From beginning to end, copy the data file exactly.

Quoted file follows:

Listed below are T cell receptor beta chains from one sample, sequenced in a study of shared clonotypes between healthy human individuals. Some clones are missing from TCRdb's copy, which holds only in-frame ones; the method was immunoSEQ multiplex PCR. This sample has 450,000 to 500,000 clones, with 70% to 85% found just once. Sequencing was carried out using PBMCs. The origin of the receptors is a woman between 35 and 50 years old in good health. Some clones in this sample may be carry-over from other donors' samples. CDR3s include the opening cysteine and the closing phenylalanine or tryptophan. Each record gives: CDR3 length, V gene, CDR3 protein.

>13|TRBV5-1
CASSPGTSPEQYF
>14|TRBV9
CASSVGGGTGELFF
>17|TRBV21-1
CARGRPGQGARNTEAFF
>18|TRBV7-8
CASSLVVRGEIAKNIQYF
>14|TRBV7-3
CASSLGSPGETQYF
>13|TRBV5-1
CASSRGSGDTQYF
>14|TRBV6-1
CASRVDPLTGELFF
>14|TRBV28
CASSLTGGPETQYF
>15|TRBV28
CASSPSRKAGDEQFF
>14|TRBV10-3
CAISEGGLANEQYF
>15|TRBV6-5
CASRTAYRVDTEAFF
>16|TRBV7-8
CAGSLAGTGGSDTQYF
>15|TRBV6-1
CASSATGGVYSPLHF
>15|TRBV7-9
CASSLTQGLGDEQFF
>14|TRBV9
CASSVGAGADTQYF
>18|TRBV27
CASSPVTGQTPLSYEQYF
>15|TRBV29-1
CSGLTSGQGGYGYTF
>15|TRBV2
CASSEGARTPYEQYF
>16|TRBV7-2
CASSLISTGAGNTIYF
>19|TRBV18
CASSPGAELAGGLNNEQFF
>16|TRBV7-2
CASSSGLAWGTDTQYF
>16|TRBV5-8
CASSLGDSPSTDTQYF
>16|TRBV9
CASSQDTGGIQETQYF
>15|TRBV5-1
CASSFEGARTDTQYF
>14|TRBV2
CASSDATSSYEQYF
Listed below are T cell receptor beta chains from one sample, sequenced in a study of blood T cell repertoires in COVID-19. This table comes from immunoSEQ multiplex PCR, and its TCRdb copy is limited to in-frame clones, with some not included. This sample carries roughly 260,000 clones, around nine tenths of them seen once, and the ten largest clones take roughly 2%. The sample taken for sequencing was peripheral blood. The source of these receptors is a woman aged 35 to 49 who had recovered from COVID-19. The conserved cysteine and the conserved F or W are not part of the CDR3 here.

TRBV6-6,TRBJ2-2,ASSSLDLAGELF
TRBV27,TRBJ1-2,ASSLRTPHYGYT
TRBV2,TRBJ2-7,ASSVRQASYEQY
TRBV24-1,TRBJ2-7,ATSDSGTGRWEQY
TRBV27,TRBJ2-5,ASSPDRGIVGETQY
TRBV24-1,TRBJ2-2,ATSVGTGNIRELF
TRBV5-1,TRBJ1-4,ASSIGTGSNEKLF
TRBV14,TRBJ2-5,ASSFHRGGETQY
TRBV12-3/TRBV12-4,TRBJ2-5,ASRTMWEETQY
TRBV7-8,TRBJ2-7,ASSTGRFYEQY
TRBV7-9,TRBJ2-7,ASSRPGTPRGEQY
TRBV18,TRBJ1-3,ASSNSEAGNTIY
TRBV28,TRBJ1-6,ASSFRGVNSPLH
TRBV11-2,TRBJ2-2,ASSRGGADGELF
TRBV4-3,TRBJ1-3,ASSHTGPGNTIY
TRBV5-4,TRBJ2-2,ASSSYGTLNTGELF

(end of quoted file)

Listed below are T cell receptor beta chains from one sample, sequenced in a study of shared clonotypes between healthy human individuals. Some clones are missing from TCRdb's copy, which holds only in-frame ones; the method was immunoSEQ multiplex PCR. This sample has 450,000 to 500,000 clones, with 70% to 85% found just once. Sequencing was carried out using PBMCs. The origin of the receptors is a woman between 35 and 50 years old in good health. Some clones in this sample may be carry-over from other donors' samples. CDR3s include the opening cysteine and the closing phenylalanine or tryptophan. Each record gives: CDR3 length, V gene, CDR3 protein.

>13|TRBV5-1
CASSPGTSPEQYF
>14|TRBV9
CASSVGGGTGELFF
>17|TRBV21-1
CARGRPGQGARNTEAFF
>18|TRBV7-8
CASSLVVRGEIAKNIQYF
>14|TRBV7-3
CASSLGSPGETQYF
>13|TRBV5-1
CASSRGSGDTQYF
>14|TRBV6-1
CASRVDPLTGELFF
>14|TRBV28
CASSLTGGPETQYF
>15|TRBV28
CASSPSRKAGDEQFF
>14|TRBV10-3
CAISEGGLANEQYF
>15|TRBV6-5
CASRTAYRVDTEAFF
>16|TRBV7-8
CAGSLAGTGGSDTQYF
>15|TRBV6-1
CASSATGGVYSPLHF
>15|TRBV7-9
CASSLTQGLGDEQFF
>14|TRBV9
CASSVGAGADTQYF
>18|TRBV27
CASSPVTGQTPLSYEQYF
>15|TRBV29-1
CSGLTSGQGGYGYTF
>15|TRBV2
CASSEGARTPYEQYF
>16|TRBV7-2
CASSLISTGAGNTIYF
>19|TRBV18
CASSPGAELAGGLNNEQFF
>16|TRBV7-2
CASSSGLAWGTDTQYF
>16|TRBV5-8
CASSLGDSPSTDTQYF
>16|TRBV9
CASSQDTGGIQETQYF
>15|TRBV5-1
CASSFEGARTDTQYF
>14|TRBV2
CASSDATSSYEQYF
Listed below are T cell receptor beta chains from one sample, sequenced in a study of blood T cell repertoires in COVID-19. This table comes from immunoSEQ multiplex PCR, and its TCRdb copy is limited to in-frame clones, with some not included. This sample carries roughly 260,000 clones, around nine tenths of them seen once, and the ten largest clones take roughly 2%. The sample taken for sequencing was peripheral blood. The source of these receptors is a woman aged 35 to 49 who had recovered from COVID-19. The conserved cysteine and the conserved F or W are not part of the CDR3 here.

TRBV6-6,TRBJ2-2,ASSSLDLAGELF
TRBV27,TRBJ1-2,ASSLRTPHYGYT
TRBV2,TRBJ2-7,ASSVRQASYEQY
TRBV24-1,TRBJ2-7,ATSDSGTGRWEQY
TRBV27,TRBJ2-5,ASSPDRGIVGETQY
TRBV24-1,TRBJ2-2,ATSVGTGNIRELF
TRBV5-1,TRBJ1-4,ASSIGTGSNEKLF
TRBV14,TRBJ2-5,ASSFHRGGETQY
TRBV12-3/TRBV12-4,TRBJ2-5,ASRTMWEETQY
TRBV7-8,TRBJ2-7,ASSTGRFYEQY
TRBV7-9,TRBJ2-7,ASSRPGTPRGEQY
TRBV18,TRBJ1-3,ASSNSEAGNTIY
TRBV28,TRBJ1-6,ASSFRGVNSPLH
TRBV11-2,TRBJ2-2,ASSRGGADGELF
TRBV4-3,TRBJ1-3,ASSHTGPGNTIY
TRBV5-4,TRBJ2-2,ASSSYGTLNTGELF